Perception Creates Reality - Factors influencing the driver’s perception and consequent understanding of Driving Automation Systems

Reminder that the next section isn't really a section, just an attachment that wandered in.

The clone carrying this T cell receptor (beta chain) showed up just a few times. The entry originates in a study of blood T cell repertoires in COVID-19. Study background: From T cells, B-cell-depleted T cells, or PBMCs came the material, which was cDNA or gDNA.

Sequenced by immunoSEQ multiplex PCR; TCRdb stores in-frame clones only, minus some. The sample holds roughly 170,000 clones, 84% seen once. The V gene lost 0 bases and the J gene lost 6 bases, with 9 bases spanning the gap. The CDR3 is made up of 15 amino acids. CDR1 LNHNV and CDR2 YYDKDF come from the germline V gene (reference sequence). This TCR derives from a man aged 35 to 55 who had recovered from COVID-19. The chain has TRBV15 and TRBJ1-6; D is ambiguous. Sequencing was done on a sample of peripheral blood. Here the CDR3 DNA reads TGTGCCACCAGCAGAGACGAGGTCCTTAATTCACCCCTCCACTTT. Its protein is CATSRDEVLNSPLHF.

Abstract: The automotive industry is rapidly developing driving automation systems (DAS) with the aim of supporting drivers through automation of longitudinal and lateral vehicle control. As vehicle complexity increases, drivers’ understanding of their responsibility and their vehicles’ capabilities and limitations becomes significantly more important. In order to motivate manufacturers to adopt a human-centric perspective for the development of driving automation systems, the factors influencing the driver’s perception during usage of such systems have to be understood. Therefore, the aim of this thesis is to contribute to the understanding of factors influencing user perception and understanding of driving automation systems in order to guide future design decisions from a human-centric perspective. The research for this thesis is organised into three empirical studies, embedding a mixed-methods research design. Study 1 aimed at investigating usage of DAS during different driving situations by facilitating an online survey. Studies 2 and 3 aimed to explore how drivers motivate their usage of driving automation systems, and which factors affect their understanding. Study 2 adopted an Explanatory Sequential Mixed Methods approach, consisting of a Naturalistic Driving Study and in-depth interviews to elicit knowledge about how users understand the DAS, and which factors influence usage. In Study 3 observations and interviews during an on-road driving session with a Wizard-of-Oz vehicle were conducted to gain insights into how users build an understanding of a vehicle with multiple levels of automation. The results show that the users of such systems, independent of the level of automation, talked about the systems by referring to different elements: the Context, the Vehicle, and the Driver. In addition, eleven recurring aspects describing the drivers’ understanding of an automated system were discerned. Furthermore, six factors were identified that influence how drivers perceive driving automation during usage. The six factors are Preconceptions, Perceived Usefulness, Previous Experiences, Trust, System Performance, and Driving Behaviour of the Vehicle. Collectively, the identified aspects and factors constitute the building blocks of a process describing how drivers perceive driving automation systems and how this shapes their consequent understanding. The process is presented as a descriptive unified model. The main contribution of this thesis is twofold: unification of aspects found to shape a driver’s understanding of a driving automation system, and the presentation of a unified descriptive model of the process showing how this understanding is shaped through what the driver perceives at the moment of use.
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